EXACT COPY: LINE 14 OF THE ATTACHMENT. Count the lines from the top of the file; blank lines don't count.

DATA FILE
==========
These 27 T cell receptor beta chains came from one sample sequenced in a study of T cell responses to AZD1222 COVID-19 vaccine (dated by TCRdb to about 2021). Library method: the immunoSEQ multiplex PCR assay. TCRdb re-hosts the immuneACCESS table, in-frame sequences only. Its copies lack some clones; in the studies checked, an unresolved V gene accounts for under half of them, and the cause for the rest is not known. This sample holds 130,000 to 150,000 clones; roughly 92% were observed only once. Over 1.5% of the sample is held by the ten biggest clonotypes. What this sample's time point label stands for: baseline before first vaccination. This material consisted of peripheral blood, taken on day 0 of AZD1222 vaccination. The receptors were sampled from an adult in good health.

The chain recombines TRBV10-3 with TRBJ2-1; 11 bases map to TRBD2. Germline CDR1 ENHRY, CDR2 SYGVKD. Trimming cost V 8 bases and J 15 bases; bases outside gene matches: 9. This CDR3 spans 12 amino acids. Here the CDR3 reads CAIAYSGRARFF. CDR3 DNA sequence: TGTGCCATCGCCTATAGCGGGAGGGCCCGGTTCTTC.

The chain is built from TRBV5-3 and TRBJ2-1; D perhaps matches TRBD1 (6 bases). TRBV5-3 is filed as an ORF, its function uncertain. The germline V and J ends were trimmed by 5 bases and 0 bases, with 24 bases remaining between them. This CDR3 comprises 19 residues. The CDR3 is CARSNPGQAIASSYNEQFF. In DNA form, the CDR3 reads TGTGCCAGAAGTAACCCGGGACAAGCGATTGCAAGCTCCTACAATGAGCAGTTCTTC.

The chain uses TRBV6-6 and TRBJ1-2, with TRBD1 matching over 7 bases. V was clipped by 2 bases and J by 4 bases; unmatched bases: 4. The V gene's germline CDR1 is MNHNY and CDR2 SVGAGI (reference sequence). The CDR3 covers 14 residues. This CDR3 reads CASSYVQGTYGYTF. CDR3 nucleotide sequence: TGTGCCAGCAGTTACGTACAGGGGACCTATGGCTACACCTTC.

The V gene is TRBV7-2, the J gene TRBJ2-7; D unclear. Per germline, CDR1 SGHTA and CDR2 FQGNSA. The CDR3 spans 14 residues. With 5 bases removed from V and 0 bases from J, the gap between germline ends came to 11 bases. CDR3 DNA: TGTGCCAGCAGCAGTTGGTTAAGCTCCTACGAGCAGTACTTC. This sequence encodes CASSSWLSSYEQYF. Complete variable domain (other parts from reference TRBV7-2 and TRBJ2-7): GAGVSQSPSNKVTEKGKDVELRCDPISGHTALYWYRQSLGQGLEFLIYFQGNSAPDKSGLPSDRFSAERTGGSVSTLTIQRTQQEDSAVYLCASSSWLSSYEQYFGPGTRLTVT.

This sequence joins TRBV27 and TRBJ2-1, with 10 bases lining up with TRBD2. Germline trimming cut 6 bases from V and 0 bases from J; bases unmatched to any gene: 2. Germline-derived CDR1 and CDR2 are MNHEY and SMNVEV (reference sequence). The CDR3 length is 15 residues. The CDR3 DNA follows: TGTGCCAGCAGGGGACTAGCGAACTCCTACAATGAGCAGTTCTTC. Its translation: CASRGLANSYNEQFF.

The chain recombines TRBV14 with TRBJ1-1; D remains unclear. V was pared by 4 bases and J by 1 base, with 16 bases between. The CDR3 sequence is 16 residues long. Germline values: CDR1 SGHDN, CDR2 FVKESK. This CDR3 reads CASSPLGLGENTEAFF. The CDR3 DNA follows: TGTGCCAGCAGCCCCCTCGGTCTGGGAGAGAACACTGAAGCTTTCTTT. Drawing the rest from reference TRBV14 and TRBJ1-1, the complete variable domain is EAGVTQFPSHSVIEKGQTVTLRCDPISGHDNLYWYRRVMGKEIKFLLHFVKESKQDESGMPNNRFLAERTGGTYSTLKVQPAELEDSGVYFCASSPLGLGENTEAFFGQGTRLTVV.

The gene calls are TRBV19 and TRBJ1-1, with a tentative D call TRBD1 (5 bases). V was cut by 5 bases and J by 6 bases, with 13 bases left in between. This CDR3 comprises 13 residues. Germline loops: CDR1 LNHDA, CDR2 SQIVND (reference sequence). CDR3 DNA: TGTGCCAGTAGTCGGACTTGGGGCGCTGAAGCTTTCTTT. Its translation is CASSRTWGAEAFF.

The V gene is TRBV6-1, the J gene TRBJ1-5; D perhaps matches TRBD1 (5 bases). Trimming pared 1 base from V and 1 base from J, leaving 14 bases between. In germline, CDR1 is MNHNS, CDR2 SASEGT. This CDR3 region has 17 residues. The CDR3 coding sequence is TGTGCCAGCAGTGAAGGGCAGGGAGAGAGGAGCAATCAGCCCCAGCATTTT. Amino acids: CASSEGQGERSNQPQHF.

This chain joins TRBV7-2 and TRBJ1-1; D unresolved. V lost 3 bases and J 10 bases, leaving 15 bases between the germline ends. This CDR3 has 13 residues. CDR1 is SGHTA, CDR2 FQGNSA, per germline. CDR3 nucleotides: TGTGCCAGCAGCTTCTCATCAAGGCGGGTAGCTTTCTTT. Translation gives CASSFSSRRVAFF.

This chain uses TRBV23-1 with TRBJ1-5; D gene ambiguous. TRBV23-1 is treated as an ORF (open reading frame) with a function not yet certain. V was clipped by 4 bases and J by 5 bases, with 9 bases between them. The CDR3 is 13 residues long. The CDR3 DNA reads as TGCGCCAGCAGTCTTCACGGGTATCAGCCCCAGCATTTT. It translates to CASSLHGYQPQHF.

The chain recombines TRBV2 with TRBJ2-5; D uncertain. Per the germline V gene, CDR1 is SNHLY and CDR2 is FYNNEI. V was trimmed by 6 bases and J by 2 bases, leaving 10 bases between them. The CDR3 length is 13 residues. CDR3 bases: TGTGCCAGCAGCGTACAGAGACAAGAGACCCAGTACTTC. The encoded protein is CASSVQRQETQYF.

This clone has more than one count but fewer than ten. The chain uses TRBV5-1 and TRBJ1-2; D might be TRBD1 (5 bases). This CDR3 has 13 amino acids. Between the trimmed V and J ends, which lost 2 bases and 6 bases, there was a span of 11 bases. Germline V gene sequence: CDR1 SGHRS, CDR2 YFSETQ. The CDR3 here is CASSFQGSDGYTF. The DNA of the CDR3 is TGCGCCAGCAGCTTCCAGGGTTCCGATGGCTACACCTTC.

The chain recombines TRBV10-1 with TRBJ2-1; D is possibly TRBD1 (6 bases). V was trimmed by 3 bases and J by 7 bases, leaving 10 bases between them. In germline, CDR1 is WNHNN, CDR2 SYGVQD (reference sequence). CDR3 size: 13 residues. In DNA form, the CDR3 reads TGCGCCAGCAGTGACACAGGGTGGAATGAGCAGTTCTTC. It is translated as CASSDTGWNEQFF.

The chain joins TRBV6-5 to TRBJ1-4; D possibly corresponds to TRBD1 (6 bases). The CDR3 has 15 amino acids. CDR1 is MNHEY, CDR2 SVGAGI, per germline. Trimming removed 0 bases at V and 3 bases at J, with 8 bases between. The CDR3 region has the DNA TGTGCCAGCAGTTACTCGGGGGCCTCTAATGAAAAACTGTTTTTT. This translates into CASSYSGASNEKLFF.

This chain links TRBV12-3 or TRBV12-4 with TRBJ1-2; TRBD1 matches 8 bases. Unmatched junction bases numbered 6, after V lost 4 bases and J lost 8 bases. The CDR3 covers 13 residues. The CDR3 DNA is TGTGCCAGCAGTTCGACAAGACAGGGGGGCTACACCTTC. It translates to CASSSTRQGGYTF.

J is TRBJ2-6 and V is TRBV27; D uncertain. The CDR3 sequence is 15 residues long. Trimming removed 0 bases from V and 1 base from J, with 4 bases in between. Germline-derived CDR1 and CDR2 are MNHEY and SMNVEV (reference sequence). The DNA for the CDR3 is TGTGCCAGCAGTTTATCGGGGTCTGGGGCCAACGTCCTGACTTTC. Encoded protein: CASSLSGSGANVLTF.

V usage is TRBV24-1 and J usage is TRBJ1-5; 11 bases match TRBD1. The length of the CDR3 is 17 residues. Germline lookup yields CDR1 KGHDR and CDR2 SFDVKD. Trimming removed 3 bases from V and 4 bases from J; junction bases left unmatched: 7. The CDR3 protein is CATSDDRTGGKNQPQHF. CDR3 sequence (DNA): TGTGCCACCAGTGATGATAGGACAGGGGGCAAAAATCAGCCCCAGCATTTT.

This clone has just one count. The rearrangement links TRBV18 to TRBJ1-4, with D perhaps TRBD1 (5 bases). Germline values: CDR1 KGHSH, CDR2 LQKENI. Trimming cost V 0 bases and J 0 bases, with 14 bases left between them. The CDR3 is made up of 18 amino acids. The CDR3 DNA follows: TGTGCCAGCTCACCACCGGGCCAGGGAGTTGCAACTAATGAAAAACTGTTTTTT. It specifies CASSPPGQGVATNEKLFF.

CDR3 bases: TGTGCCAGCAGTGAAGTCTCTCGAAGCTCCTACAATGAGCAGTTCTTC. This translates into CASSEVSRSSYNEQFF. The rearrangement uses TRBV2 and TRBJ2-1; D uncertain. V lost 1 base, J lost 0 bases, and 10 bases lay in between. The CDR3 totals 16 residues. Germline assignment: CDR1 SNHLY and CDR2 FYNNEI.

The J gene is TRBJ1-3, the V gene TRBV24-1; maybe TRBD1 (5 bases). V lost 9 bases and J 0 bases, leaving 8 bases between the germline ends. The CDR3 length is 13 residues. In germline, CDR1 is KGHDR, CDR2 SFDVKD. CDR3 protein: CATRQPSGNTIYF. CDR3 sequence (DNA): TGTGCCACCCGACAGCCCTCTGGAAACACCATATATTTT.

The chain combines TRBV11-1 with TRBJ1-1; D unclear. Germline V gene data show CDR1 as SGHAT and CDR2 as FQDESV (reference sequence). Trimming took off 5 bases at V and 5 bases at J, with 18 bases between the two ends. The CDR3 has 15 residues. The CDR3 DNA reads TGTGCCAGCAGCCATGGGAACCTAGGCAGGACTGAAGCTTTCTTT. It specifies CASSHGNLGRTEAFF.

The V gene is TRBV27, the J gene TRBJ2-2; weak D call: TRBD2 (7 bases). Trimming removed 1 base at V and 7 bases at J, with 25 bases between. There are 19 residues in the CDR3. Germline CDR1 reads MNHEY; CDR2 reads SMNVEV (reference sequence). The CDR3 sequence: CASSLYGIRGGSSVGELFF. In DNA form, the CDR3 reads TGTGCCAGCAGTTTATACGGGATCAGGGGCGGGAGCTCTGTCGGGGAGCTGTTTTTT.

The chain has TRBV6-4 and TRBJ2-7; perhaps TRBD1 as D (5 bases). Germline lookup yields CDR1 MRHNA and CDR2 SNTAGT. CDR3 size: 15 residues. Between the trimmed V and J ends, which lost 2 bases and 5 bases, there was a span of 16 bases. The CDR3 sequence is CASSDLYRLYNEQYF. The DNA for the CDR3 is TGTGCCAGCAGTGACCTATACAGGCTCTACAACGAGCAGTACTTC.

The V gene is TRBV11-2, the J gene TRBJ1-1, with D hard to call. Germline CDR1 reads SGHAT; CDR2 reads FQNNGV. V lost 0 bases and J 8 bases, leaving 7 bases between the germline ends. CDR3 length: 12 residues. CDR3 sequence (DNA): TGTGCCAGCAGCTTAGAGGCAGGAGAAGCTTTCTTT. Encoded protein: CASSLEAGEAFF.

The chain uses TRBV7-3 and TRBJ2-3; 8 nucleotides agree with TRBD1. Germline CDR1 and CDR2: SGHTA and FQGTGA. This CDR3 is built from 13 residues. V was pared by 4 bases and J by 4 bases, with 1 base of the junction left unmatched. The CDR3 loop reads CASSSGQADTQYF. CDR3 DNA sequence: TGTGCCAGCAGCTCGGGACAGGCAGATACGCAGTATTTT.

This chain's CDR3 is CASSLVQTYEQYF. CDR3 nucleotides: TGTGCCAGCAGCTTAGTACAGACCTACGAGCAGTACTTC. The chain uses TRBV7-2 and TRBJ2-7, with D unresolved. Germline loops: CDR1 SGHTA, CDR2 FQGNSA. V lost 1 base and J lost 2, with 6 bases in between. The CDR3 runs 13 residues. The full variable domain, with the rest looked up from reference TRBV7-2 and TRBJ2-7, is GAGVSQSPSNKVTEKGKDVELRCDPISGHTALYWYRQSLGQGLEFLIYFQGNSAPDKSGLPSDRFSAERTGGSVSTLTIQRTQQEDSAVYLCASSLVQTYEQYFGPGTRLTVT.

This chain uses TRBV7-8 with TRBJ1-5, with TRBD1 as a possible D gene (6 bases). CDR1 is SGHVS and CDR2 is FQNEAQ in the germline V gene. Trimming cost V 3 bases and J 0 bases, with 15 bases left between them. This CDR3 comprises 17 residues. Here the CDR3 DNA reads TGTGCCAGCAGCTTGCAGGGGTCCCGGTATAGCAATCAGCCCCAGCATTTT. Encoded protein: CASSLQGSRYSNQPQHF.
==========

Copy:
The chain recombines TRBV10-1 with TRBJ2-1; D is possibly TRBD1 (6 bases). V was trimmed by 3 bases and J by 7 bases, leaving 10 bases between them. In germline, CDR1 is WNHNN, CDR2 SYGVQD (reference sequence). CDR3 size: 13 residues. In DNA form, the CDR3 reads TGCGCCAGCAGTGACACAGGGTGGAATGAGCAGTTCTTC. It is translated as CASSDTGWNEQFF.